Wednesday, December 3, 2008

Thoughts about The International Bird Research Centre in Eilat

 Although we met Noam Weiss on the last leg of our journey, the quality of time and his level of passion for birding, his devotion to his bird research, and his great desire to help me get the kind of birds I wanted, has left a huge impression on me as a birder, and a deeper passion for getting the message out about conservation, restoring habitat, trying to undo the damage we have done to our planet, that God so thoughtfully and with great skill, designed for us to inhabit. In the late 1800's, Eilat was all marsh land, and probably the heartbeat of many migrating species, if not all that cruised through this tiny piece of land called Palestine, and then Israel. Over the years, as the pictures showed on the wall of Noams office, all the marsh was lost to mankinds selfish desires.
  Eilat is a pretty little town, and I am grateful they are restoring as much as possible, but it will never be enough. Who can say how many species, how many individual birds lost their lives, because the bush they had relied on, or the fishing spot they had gone to for generations, was no longer there.
  The Bird Research Centre has replanted many essential plants, and try to have something for everyones needs all year long. Noam knows when so and so will be there, so they planted a certain plant, so the food will be ready for the bird on arrival.
  Much thought and planning goes into each and every plant, and water source for the migration, as well as the birds who are there year round.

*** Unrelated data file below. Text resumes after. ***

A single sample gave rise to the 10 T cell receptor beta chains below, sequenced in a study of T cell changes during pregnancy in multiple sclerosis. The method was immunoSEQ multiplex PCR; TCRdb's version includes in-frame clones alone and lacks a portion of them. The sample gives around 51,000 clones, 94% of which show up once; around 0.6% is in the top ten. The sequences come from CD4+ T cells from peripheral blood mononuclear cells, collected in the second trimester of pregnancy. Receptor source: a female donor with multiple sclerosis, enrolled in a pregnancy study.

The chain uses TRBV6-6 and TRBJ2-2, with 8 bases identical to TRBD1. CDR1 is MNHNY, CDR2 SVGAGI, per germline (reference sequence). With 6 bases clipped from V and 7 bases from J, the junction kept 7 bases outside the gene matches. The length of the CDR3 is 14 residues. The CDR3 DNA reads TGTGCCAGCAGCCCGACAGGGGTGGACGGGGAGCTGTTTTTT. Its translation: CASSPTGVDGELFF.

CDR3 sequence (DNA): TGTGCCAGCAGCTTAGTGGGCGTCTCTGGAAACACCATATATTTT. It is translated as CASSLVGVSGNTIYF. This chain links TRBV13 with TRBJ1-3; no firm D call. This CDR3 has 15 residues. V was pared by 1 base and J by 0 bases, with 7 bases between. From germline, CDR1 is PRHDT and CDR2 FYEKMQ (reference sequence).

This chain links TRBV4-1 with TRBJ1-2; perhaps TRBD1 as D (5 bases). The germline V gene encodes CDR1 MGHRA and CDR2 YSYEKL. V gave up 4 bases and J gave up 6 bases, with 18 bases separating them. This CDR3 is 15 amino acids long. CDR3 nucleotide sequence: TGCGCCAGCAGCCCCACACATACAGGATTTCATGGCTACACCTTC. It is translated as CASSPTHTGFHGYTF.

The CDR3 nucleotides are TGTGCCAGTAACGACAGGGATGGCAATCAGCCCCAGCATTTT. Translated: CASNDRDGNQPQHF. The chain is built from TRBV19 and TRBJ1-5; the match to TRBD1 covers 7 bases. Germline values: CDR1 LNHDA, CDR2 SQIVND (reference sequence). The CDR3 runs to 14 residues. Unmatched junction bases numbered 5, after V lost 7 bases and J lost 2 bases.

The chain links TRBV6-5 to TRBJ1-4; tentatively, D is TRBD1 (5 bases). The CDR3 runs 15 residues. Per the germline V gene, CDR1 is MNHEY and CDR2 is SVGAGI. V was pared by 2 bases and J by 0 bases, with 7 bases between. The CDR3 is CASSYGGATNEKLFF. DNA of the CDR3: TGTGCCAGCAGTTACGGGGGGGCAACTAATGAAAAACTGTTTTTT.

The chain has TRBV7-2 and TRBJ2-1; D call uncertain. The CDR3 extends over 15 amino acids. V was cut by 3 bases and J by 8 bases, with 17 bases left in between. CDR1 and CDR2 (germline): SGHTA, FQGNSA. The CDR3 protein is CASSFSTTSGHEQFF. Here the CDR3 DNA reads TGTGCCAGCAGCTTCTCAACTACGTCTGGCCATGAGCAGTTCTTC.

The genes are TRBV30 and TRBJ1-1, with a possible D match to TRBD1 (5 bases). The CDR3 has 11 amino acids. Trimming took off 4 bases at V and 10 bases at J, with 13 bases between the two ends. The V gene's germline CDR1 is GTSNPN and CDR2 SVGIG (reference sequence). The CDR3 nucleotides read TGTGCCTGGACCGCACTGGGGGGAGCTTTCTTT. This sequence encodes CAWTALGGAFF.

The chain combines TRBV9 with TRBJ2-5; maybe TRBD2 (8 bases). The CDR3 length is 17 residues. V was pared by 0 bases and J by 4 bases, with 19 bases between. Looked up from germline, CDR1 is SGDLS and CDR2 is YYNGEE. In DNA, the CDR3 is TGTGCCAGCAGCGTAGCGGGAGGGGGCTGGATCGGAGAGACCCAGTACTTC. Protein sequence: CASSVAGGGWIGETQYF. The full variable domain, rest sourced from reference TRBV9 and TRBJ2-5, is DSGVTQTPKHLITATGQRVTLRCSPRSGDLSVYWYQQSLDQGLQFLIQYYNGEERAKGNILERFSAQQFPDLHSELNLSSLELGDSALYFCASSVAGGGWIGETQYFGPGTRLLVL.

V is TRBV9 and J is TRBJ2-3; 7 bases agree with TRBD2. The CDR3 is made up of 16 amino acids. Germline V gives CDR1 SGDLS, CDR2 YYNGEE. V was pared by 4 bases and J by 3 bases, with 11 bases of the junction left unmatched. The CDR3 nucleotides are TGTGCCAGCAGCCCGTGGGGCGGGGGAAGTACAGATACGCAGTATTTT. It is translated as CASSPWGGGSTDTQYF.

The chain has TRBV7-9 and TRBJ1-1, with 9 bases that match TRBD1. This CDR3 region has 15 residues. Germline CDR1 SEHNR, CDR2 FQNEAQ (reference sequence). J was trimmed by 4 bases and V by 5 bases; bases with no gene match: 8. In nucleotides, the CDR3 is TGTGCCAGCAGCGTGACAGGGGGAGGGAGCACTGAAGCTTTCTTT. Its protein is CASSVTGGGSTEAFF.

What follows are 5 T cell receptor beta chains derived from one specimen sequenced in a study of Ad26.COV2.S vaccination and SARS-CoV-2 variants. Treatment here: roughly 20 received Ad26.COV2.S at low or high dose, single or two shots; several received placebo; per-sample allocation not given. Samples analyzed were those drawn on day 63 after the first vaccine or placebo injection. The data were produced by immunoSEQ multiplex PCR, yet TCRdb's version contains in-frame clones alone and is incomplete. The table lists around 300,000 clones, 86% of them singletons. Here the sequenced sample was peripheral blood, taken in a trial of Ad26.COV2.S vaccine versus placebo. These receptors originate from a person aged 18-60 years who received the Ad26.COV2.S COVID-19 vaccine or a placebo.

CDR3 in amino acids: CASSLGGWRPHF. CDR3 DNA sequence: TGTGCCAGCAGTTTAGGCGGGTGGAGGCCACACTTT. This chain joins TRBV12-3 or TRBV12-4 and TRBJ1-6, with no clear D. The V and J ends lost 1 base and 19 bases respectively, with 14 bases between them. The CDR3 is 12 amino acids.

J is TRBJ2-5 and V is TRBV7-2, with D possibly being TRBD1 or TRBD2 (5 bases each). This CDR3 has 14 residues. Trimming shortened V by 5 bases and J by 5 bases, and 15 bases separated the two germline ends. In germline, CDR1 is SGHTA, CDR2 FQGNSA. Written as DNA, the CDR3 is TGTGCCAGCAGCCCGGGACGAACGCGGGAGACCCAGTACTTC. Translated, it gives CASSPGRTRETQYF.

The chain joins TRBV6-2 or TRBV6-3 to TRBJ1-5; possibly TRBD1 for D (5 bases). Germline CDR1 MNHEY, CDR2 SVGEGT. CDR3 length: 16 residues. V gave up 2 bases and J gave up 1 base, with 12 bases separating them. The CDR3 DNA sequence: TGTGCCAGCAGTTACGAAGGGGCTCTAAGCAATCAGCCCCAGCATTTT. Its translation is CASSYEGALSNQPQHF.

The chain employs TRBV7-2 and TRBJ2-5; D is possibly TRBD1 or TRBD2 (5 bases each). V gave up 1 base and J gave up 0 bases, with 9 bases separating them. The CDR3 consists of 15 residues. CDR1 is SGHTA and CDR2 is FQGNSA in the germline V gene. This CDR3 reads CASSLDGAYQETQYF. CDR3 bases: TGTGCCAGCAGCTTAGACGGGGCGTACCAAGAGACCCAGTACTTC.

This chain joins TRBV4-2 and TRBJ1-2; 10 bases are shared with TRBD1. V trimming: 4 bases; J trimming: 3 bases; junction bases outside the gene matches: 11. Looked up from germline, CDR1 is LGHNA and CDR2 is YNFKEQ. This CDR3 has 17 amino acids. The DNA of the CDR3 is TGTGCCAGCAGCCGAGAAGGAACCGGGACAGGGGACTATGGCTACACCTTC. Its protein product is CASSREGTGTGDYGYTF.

I am sure most of us have met someone who has felt called into the mission field, whether it is an orthodox Rabbi and his family, such as the one who recently lost their lives in India, or someone preaching the gospel in Africa. Noam shares that same passion. He and his family gave up the fast life, of making money, and owning a nice house, and he devotes fully to ministering to his flocks of thousands of those who come and go. (Birds don't pay any tithe, but they sure can fill the heart with joy) Noam and is family also live by faith, knowing that somehow their needs will be provided for. Noam is truly a man of honor, one of a kind. This is not supported much by government funds now, although there was some. It is supported by individuals, and there are many volunteers, and then birders like me, who come through and make a contribution.
  I can never say enough about this young man. I do wish I were a person of means, because I would surely give in abundance to this cause.
  Israel is truly God's country, and for me, the abundance of the birdlife that has gone through its gates for thousands of years, makes it even more so for me, and any other birder, who finally makes their way to this small haven of rest for birds.

  Noam worked tirelessly helping me find the pipits and Larks I wanted. They are not an easy subject, and I think when I mentioned I really wanted to see these, he was a bit surprised, but also seemed quite happy.  Many we were able to get good looks at, but a few, we watched fly by and just worked on their call notes. I learned a lot about the proper habitat of the birds, how the Arabian Babbler lives in groups with a guard, and they are hard to flush, hiding in the lower brush of the palm trees, of the organic Palm trees in the Kibbutz's we visited.  The Penduline Tit, is secretive, and has the quietest of tiny call notes, I think I have ever heard. We followed the sound, and saw movement in the brush, and that is about all you can get for this rare bird. One of the first birds of the day was the Corn Bunting, Noam was surprised I was so happy to see what he calls a really ugly bird, but I love the little guys, for the plainer the bird, the more elaborate the song.